Body Language

What Your Interview Body Language Reveals About You


Poor body language can derail an interview regardless of how confident and well-spoken you are. Body language is as much a part of your communication style as what you say verbally – it’s really about how you say it. Impressions are made within seconds of reviewing body language.

Related: 8 Body Language Mistakes You’re Making During Interviews

Consider the first step to entering an interview – the handshake. While it may take less than 10 seconds to complete a handshake, in that time, the interviewer has already developed an impression of your character based on eye contact and the firmness of your shake.

A weak handshake and lack of eye contact can leave the impression you are timid and insecure. A sincere and firm handshake with eye contact expresses professionalism and confidence. An overpowering handshake with a fixed gaze may come across as overconfident and arrogant. So, be cautious with your next handshake and start the interview off with a positive impression.

In an interview, body language is present from head-to-toe. Consider the following:


Whether you are sitting or standing, your posture projects a level of confidence and engagement in the conversation. When one slumps, it implies to the interviewer a lack of confidence and interest. Sitting stiff as a rock implies nervousness and it creates an uncomfortable situation for building rapport. Sitting at the tip of the chair implies you don’t want to be there.

Lying back on the chair with your ankle on top of your other knee may come off appearing unprofessional and too relaxed. In general, crossing your arms and legs may be interpreted as building a barrier.

Related: 8 Body Language Mistakes You’re Making During Interviews

To project professionalism, confidence, and engagement, consider sitting on the chair with your lower back touching or close to the back panel while leaning 10 degrees forward. Keep your hands relaxed in your lap and feet grounded on the floor. When standing, avoid crossing your arms or placing them in your pockets. The point is to project a balanced posture that is not limp or overly stiff.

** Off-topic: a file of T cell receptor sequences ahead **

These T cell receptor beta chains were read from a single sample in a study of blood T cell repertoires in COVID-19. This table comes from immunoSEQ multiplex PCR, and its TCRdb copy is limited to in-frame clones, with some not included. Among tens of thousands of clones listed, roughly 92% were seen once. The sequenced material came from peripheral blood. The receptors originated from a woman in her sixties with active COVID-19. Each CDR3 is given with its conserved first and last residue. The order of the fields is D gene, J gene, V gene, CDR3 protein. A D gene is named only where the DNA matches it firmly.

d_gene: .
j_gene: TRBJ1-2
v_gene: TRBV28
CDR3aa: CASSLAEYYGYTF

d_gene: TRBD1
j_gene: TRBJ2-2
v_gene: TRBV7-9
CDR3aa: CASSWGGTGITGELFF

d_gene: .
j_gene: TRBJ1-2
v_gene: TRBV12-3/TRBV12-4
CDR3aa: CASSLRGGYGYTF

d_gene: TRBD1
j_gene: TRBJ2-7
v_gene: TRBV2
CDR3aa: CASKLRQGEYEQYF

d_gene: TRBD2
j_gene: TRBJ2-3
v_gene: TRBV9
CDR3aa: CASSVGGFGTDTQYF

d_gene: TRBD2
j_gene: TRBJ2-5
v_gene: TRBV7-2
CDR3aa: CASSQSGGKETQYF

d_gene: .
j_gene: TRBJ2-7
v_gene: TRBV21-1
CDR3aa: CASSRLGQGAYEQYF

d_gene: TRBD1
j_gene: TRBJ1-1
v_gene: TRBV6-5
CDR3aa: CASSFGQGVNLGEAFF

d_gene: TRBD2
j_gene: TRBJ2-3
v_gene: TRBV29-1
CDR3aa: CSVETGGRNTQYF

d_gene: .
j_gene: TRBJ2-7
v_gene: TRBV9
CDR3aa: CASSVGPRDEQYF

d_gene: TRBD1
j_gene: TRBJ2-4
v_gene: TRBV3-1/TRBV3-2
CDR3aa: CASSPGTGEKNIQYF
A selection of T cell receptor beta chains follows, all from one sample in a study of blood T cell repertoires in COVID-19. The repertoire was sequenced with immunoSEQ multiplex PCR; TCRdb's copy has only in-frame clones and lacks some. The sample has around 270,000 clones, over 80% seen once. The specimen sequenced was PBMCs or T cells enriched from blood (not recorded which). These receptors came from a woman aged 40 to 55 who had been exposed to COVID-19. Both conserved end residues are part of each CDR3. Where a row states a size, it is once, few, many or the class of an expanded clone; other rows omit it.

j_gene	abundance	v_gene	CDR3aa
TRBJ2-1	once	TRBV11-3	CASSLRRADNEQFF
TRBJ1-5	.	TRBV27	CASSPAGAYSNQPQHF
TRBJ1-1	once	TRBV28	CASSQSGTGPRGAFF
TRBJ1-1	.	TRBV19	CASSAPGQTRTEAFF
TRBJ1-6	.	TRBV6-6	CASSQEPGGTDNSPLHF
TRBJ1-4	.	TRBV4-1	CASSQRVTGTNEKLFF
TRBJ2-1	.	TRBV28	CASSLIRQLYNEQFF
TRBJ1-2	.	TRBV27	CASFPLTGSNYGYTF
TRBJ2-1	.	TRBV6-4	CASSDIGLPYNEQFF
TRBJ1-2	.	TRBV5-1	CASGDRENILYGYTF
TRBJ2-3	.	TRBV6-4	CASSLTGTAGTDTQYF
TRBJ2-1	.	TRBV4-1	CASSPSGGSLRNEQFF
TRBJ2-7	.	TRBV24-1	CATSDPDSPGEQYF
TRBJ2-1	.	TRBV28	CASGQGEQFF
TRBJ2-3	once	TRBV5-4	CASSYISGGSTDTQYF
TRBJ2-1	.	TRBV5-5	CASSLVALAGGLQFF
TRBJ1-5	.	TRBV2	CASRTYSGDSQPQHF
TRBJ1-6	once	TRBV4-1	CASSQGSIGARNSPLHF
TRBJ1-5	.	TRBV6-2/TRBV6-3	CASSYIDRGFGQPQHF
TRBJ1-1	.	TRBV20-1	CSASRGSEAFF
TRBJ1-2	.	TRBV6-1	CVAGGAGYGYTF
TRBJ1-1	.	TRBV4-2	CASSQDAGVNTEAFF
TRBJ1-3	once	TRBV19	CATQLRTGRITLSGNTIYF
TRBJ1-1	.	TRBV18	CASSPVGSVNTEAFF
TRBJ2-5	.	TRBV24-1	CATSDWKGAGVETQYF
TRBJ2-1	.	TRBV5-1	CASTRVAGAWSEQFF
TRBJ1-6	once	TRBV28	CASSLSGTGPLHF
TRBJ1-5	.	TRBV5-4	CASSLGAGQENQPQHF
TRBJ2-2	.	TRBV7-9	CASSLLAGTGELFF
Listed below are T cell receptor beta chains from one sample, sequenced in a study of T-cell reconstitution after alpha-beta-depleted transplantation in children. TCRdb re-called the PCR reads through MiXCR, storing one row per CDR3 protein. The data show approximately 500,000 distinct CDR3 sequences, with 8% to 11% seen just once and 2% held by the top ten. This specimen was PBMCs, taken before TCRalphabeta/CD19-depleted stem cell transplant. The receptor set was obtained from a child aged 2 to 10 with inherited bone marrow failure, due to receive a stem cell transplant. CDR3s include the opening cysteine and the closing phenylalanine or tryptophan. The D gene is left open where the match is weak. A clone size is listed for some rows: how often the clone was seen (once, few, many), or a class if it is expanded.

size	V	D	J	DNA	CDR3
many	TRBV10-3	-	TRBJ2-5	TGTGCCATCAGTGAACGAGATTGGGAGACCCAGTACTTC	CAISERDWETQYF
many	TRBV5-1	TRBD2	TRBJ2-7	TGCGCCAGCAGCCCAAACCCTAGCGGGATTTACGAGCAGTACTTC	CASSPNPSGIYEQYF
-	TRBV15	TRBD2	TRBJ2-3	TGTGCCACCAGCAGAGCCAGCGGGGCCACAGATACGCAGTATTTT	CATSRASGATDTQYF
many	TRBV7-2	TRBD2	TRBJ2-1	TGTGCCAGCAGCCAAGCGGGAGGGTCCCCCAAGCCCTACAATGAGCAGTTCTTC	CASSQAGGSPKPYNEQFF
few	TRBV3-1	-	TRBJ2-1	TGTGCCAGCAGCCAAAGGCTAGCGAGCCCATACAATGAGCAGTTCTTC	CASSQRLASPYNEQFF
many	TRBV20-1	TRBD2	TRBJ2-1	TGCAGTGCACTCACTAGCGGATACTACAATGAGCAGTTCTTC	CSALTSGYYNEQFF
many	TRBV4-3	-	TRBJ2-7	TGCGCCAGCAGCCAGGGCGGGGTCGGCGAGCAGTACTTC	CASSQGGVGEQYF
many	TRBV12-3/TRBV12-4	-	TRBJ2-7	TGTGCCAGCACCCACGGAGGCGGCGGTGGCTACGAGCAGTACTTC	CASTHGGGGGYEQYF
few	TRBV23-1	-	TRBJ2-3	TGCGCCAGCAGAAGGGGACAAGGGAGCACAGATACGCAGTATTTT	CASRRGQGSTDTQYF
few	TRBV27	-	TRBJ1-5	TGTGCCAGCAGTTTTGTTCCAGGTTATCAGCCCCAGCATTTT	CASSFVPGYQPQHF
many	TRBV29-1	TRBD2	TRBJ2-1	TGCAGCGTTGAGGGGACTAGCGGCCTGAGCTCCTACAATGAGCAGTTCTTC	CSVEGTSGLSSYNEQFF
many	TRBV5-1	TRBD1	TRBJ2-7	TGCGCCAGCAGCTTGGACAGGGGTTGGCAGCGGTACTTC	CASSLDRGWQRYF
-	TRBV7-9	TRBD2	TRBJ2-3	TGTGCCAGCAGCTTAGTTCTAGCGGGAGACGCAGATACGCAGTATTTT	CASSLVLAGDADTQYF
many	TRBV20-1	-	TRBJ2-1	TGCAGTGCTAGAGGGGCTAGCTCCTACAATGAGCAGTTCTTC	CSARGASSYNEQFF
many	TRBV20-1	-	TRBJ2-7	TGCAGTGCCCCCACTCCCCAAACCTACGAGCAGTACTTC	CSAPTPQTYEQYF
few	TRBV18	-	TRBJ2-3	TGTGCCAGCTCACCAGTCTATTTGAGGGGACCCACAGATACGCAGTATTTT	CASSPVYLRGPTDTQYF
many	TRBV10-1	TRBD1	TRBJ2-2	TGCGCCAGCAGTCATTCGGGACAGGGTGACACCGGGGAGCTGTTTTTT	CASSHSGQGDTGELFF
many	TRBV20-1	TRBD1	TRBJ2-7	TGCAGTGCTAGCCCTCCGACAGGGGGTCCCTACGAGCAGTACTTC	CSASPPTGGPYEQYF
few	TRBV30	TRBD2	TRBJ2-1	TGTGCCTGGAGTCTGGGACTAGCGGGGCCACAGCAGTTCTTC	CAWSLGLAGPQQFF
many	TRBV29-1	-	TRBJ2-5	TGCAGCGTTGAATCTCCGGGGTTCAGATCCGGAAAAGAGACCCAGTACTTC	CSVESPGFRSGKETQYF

Eye Contact

Eye contact allows you and the interviewer to connect beyond words alone. However, there is a fine balance between good eye contact and when eye contact becomes a weird gaze or stare that can make the other person feel uncomfortable. When you stare without having breaks in between, a casual conversation can come across as a lecture.

Whether you are listening or speaking, maintain eye contact with your interviewer for a couple of seconds at a time (no more than 7 to 10 seconds) and then glance away before returning eye contact again. If you are looking down to take notes, look up occasionally, especially when it appears a special point is being made or when you are asked a question.


Speed, tone, and pitch combined presents an impression. Talking too fast can be hard to understand and appear as nervousness. When your tone projects apology or defense, you can come across as unconfident and insecure. When you don’t make changes between your tone and pitch, you can sound monotone, making it more difficult for the other person to stay engaged.

Learn to take control of your voice. If you are nervous, it can come across in your pitch, so take a breath to help you relax before speaking. Be conscious of your tone and pitch to offer variation and to help emphasize certain points.

Bobble Head

Some people have a tendency to bobble their head as a gesture of agreement, but when you nod in excess during a conversation, it becomes a distraction and can be interpreted as though you are agreeing on everything for the sake of wanting to please. You can lose credibility in such instances.

To avoid appearing like a bobble head, nod occasionally to show you are still engaged and have control over how you nod. You can also tilt your head slightly to the side as though you are trying to listen more carefully as another way to show you are engaged.


There are people who do certain things out of habit, such as flaring arms while talking, twirling hair, playing with a pen in hand, rocking back and forth on a chair and shaking or thumping their feet. Many of these actions occur unconsciously, however, these are distractions to the person you are speaking to and may be perceived as signs you are bored or have trouble focusing. Some people also touch their nose or face frequently when they are nervous. An interviewer may perceive this as a sign you are not being totally honest.

Be conscious of what you do with your hands, legs and feet and that will help you take control of your movements.

Be aware of your own body language and also read your interviewer’s body language to give you hints about how she is responding to you. The interview may start off very formal, but as you both become acquainted with one another, the mood may relax and you may adapt your body language to reflect what you sense from the interviewer.

There is no absolute rule around body language, but it would be wise to avoid any chance of being misinterpreted. You can properly prepare your body language before heading into an interview by watching yourself in the mirror act out how you introduce yourself and speak. Another helpful way is to have someone interview you and video record the entire session. Review how you present yourself and become aware of problem areas to adjust before your interview.